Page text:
Being an ex hindu kingdom Nepal is still in its core a very traditional society. That traditionalist mind of the society means that the downside of all countries on the Indian subcontinent still exist in all its gruesomeness. The position of women in society is still very problematic to say the least. Emancipation and equal rights might be on the political agenda, the Nepali society in general is not ripe for major changes in that area. Women still are generally submissive to the male part of society and for most the families of the husbands. They have no equal rights in many aspects of life. Violence against women, the handling of widows and victims of rape and trafficking is absolutely shocking. Another core problem of the inequality in this society is the caste system that still is in place in most areas of the country. The result is that there are many classes of citizens that do certainly not get the same chances in life. Jobs, relationships, education and respect are different for different casts. A system that is medieval and that blocks progress because of the disregard of the talents of so many people born in ‘lower casts’ depriving them of using their talents to the best of their ability.
Lack of education for many, the illiterate rate, the caste system, the traditionalist society, the inequality and the lack of a solid government that is able to bring continuity in policies hold the country in a paralyzing grip. The more than seventeen-hundred non governmental organizations from all over the world that work in this country can not ever change that. The real change has to come from a change of general mentality, a process that will cover generations to show real progress. As it is the Nepali society is frequently hijacked by all kinds of groups within that society that use the powerlessness of the government as a reason to inflict bhanda’s (strikes) that totally paralyze the countries economy. The country comes to a creaking standstill on the strike days that can be organized by whatever minority or interest group. It seems to me that the general public in Nepal believes that striking is the only way to influence the government but in reality it only pushes the country more back. The government can simply not change everything overnight and the desires of society can not be met easily. The problems are simply to many and to big to handle in the timeframe that governments usually think and act in.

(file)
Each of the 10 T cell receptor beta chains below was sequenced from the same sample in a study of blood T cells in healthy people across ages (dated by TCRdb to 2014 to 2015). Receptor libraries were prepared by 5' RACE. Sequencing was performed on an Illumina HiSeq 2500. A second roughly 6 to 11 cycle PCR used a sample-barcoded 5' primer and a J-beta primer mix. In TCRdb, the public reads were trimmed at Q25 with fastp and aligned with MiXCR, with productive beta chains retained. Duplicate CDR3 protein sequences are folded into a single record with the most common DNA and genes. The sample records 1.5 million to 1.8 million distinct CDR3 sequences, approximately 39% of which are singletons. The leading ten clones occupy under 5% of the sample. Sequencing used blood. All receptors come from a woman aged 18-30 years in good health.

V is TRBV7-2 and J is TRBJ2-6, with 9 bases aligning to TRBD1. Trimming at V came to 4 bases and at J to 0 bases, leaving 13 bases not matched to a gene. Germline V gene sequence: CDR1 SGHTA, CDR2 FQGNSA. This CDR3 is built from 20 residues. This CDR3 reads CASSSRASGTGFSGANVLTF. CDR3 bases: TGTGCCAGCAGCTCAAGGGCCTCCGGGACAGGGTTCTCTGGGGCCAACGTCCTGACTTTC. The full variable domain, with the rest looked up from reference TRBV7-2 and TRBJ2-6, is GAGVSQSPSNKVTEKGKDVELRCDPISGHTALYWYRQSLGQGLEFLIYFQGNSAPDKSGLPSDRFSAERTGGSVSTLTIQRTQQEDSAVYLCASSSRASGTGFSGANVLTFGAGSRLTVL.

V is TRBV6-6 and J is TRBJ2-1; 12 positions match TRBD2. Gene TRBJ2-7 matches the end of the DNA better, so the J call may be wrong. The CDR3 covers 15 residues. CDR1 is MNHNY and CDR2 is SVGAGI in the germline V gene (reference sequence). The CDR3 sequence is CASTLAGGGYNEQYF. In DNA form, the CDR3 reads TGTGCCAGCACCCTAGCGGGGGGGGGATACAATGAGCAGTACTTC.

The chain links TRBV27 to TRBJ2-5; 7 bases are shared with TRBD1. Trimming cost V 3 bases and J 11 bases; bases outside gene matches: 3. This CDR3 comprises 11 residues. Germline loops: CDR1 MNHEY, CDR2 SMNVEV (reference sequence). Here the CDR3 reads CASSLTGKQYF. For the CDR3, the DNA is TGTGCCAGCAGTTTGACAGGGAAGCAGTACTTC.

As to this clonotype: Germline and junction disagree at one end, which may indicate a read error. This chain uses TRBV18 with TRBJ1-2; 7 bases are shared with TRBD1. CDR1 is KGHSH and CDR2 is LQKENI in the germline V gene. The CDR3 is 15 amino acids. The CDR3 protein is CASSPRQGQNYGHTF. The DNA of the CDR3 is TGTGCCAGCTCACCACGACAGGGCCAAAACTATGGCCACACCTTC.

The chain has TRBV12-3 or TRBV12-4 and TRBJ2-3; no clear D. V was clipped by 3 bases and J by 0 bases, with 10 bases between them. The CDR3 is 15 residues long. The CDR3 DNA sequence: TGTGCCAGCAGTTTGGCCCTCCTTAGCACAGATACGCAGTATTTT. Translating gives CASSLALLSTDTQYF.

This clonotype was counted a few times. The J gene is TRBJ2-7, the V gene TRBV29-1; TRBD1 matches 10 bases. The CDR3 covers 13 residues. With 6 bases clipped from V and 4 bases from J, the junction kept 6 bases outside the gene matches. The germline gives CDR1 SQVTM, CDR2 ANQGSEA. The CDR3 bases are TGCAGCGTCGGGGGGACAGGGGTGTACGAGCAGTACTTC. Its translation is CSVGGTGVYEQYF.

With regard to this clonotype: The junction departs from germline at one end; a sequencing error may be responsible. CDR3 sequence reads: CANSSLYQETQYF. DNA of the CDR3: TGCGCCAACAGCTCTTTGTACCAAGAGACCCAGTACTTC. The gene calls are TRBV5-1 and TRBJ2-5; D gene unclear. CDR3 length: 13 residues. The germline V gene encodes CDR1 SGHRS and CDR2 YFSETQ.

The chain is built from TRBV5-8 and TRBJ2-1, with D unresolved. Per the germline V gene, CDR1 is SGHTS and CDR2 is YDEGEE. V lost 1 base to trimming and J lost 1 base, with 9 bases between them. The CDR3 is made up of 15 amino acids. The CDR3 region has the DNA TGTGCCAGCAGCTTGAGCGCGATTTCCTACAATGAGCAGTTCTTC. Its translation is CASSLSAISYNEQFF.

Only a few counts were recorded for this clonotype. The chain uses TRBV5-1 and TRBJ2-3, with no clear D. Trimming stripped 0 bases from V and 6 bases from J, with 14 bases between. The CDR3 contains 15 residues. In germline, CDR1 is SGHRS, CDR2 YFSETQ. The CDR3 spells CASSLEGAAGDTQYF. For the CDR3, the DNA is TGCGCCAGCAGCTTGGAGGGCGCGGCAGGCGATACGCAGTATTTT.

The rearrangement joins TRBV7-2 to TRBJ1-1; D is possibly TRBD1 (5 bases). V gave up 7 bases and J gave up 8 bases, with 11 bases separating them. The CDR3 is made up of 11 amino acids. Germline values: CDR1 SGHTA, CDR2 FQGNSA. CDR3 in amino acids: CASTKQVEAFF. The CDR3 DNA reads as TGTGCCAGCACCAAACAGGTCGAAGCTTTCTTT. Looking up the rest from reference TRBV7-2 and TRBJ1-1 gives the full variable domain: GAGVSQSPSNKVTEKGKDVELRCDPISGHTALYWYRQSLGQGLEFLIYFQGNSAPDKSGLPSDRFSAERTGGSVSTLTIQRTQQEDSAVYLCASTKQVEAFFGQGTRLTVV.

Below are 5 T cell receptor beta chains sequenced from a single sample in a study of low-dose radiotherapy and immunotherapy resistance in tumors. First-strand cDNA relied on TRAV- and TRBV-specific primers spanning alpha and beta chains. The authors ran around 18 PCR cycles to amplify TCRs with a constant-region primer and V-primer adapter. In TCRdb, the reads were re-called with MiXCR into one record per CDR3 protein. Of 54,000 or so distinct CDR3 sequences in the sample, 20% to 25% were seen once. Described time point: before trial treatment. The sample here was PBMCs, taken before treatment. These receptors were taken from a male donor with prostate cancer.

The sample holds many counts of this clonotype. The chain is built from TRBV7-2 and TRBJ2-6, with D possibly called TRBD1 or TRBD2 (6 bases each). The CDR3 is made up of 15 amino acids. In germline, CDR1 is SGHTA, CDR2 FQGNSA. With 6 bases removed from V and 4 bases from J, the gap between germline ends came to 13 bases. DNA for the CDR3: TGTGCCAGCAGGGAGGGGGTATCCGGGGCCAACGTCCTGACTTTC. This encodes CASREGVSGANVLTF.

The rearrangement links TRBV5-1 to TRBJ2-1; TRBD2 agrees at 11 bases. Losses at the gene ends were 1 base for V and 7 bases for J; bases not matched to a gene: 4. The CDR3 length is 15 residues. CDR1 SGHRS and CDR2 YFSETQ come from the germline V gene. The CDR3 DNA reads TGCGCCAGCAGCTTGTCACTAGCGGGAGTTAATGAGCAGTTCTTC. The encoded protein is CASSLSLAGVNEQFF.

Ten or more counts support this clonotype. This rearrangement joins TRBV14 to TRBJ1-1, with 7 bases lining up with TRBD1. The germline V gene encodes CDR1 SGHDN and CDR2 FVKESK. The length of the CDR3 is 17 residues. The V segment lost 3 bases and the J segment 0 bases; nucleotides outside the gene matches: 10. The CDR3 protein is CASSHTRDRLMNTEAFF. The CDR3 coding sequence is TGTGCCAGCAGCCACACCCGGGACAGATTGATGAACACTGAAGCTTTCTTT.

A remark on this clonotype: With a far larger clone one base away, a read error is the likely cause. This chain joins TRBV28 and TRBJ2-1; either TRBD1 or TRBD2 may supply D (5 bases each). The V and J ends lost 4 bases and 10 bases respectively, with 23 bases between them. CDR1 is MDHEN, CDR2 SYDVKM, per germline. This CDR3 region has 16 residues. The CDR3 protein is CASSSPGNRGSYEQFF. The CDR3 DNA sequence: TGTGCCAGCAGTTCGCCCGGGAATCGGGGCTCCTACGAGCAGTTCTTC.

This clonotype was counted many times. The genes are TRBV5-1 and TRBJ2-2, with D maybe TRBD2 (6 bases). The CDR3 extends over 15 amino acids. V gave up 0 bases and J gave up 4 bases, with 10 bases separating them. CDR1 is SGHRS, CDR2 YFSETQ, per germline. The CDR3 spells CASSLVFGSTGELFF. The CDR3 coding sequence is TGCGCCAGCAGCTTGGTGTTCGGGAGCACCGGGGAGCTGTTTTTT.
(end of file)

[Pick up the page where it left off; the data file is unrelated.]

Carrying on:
Does that mean that Nepal is a hopeless case? No, not at all! In the past months I have met many young and older people that are doing everything they can to improve society in the area that they can influence. If and when the quarreling politicians sit together and agree on a joined effort to rebuild the country there will certainly be progress. To get there some things need to be done first. The re-integration of the Maoists in society (and army to keep the peace), the finishing of the new constitution that will come in place of the temporary poorly mandated constitution and a stable political constellation are the first steps to be taken. Everyone knows that, most certainly the intellectuals, journalists and politicians. But that first major step seems to be so huge to take.
The postponing of the new constitution, the uncertainty about peace with the maoists and the shaky government are signs that are not very hopeful for the short term. But maybe, just maybe, some people in ruling positions will wake up and become the change agents the Nepal needs so bad.
Alice © 2011
Alice Verheij is an independant Dutch writer / film maker currently working in Nepal.